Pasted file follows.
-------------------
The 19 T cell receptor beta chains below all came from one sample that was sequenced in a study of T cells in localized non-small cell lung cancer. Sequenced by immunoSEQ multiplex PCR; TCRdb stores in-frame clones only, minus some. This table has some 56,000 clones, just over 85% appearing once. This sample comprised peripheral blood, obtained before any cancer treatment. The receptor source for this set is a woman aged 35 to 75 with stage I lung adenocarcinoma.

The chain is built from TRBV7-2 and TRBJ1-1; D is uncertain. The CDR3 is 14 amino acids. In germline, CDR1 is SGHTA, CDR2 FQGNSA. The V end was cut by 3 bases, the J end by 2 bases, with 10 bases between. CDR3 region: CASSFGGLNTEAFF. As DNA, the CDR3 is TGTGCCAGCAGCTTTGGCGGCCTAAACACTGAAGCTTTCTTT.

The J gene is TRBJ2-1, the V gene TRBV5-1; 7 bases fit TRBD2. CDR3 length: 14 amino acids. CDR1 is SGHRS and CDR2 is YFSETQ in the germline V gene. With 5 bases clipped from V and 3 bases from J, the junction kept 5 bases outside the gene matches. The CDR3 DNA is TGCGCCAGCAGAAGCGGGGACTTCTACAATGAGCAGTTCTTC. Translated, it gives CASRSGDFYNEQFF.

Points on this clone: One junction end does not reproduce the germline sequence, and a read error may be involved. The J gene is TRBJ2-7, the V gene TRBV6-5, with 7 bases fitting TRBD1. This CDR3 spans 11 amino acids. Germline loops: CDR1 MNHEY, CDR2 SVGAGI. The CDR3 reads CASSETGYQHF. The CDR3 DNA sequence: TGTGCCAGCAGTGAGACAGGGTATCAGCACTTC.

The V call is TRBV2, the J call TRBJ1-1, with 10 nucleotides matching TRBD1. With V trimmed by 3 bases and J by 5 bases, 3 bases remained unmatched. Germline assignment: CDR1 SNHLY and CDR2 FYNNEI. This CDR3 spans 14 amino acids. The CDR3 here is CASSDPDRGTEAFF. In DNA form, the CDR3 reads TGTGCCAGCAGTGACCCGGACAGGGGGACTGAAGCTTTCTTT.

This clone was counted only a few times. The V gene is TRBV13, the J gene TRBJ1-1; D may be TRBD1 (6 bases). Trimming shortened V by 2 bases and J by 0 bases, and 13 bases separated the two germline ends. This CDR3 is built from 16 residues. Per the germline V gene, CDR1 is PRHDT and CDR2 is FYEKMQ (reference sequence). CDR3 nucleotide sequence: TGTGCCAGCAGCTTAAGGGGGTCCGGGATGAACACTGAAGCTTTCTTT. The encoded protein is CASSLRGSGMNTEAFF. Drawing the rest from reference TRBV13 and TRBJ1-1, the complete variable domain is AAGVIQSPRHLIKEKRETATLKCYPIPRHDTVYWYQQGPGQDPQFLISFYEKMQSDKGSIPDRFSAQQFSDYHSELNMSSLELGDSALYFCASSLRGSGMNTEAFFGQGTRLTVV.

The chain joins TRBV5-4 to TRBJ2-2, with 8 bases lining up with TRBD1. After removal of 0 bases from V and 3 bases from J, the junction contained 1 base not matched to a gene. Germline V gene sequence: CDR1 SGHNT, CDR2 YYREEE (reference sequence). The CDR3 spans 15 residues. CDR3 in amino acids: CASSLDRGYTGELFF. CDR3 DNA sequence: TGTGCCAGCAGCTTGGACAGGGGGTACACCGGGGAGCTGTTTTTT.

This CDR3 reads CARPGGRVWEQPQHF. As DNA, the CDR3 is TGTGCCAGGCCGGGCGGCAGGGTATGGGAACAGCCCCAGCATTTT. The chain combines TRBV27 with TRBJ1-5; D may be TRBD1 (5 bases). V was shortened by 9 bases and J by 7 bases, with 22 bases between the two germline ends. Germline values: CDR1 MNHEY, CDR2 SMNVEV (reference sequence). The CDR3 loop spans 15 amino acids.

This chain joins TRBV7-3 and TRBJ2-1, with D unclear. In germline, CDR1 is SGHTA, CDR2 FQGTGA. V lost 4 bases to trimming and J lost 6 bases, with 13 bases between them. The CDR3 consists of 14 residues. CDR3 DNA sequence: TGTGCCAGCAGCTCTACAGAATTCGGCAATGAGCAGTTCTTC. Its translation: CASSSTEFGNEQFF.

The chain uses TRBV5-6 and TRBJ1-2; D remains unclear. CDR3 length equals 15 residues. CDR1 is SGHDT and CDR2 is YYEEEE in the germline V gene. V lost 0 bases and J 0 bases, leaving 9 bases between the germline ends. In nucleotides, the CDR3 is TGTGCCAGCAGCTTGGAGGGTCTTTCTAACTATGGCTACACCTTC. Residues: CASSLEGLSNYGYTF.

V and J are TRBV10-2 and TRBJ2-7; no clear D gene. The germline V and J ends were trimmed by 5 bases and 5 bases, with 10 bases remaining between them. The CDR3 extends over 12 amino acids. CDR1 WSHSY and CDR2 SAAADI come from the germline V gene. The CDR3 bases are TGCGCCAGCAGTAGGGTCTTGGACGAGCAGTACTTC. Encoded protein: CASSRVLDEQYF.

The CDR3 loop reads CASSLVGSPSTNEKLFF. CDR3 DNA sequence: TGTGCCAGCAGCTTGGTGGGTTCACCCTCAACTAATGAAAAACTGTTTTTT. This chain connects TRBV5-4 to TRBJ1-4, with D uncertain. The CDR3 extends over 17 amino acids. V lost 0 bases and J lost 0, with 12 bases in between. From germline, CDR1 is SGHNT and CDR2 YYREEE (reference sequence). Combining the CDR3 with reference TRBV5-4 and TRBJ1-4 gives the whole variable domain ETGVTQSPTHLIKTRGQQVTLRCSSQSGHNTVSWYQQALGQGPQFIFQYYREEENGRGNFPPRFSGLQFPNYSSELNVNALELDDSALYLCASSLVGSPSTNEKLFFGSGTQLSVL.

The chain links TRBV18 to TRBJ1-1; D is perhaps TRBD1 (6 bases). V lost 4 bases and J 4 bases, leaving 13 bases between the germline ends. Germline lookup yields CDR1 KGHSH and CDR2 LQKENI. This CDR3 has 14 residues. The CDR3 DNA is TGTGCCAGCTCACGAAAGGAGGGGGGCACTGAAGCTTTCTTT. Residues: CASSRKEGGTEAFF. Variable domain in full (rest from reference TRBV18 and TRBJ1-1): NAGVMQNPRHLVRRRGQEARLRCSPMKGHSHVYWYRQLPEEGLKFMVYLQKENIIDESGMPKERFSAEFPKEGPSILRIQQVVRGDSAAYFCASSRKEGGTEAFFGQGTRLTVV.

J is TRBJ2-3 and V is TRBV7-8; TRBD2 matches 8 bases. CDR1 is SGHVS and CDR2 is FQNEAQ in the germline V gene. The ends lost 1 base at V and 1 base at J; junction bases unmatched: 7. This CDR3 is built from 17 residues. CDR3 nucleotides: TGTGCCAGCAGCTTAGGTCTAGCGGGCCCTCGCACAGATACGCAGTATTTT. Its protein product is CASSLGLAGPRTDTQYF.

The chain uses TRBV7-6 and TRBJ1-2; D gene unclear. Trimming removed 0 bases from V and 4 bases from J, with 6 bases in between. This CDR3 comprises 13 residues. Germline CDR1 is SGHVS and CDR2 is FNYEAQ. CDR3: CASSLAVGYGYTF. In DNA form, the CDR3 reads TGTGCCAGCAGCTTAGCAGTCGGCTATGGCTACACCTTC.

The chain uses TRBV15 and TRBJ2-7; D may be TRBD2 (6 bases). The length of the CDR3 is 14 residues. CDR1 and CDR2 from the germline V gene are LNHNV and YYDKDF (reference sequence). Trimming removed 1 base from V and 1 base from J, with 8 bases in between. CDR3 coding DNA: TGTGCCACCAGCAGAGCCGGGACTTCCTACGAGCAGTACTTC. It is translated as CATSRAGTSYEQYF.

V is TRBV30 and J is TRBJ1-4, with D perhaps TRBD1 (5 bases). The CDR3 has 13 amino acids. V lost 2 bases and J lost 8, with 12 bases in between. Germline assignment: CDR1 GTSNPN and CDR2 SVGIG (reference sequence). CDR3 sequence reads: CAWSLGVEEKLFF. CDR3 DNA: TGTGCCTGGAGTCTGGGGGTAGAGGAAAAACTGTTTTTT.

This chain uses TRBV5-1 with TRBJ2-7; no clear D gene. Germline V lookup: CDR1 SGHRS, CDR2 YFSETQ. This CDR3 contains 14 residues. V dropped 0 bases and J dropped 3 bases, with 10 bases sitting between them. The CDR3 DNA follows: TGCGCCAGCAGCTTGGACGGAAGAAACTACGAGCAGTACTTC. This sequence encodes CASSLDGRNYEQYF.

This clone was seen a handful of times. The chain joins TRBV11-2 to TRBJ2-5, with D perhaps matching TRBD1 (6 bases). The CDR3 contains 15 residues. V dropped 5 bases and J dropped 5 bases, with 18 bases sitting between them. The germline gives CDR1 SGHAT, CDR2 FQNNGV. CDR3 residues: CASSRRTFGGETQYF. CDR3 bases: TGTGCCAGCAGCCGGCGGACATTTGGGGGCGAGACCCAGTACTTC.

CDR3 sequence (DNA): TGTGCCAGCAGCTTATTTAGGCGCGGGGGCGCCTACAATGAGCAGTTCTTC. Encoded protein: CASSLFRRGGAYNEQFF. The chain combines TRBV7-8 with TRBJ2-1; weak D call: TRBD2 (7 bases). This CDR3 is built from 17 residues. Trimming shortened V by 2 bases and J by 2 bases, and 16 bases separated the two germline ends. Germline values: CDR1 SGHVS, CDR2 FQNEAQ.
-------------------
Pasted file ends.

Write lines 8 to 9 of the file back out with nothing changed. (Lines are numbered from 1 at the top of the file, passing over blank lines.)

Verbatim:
This CDR3 reads CARPGGRVWEQPQHF. As DNA, the CDR3 is TGTGCCAGGCCGGGCGGCAGGGTATGGGAACAGCCCCAGCATTTT. The chain combines TRBV27 with TRBJ1-5; D may be TRBD1 (5 bases). V was shortened by 9 bases and J by 7 bases, with 22 bases between the two germline ends. Germline values: CDR1 MNHEY, CDR2 SMNVEV (reference sequence). The CDR3 loop spans 15 amino acids.

This chain joins TRBV7-3 and TRBJ2-1, with D unclear. In germline, CDR1 is SGHTA, CDR2 FQGTGA. V lost 4 bases to trimming and J lost 6 bases, with 13 bases between them. The CDR3 consists of 14 residues. CDR3 DNA sequence: TGTGCCAGCAGCTCTACAGAATTCGGCAATGAGCAGTTCTTC. Its translation: CASSSTEFGNEQFF.